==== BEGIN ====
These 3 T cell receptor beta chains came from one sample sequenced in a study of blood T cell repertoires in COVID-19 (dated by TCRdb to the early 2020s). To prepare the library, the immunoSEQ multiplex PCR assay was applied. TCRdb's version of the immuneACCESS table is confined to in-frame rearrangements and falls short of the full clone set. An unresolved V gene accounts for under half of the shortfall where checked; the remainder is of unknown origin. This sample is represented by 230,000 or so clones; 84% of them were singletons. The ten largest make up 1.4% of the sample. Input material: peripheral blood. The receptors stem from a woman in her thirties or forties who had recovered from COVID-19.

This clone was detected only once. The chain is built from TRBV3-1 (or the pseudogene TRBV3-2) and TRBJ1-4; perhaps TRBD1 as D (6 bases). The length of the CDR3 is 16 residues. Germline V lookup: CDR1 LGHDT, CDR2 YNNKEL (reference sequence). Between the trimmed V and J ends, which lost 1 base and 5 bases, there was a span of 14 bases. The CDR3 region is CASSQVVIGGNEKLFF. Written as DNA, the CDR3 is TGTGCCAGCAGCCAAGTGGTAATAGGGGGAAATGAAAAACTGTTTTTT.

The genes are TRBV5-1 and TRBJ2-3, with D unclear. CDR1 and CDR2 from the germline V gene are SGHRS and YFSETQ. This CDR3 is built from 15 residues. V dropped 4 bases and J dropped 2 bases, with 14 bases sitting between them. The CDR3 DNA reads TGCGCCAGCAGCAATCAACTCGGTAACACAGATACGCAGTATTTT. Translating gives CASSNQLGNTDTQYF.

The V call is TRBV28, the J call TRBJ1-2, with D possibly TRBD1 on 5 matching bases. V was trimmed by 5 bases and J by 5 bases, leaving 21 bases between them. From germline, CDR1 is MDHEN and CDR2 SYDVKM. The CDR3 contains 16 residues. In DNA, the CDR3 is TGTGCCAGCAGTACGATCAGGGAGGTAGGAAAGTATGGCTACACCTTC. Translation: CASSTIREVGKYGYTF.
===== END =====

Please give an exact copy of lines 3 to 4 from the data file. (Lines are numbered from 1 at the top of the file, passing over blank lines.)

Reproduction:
The genes are TRBV5-1 and TRBJ2-3, with D unclear. CDR1 and CDR2 from the germline V gene are SGHRS and YFSETQ. This CDR3 is built from 15 residues. V dropped 4 bases and J dropped 2 bases, with 14 bases sitting between them. The CDR3 DNA reads TGCGCCAGCAGCAATCAACTCGGTAACACAGATACGCAGTATTTT. Translating gives CASSNQLGNTDTQYF.

The V call is TRBV28, the J call TRBJ1-2, with D possibly TRBD1 on 5 matching bases. V was trimmed by 5 bases and J by 5 bases, leaving 21 bases between them. From germline, CDR1 is MDHEN and CDR2 SYDVKM. The CDR3 contains 16 residues. In DNA, the CDR3 is TGTGCCAGCAGTACGATCAGGGAGGTAGGAAAGTATGGCTACACCTTC. Translation: CASSTIREVGKYGYTF.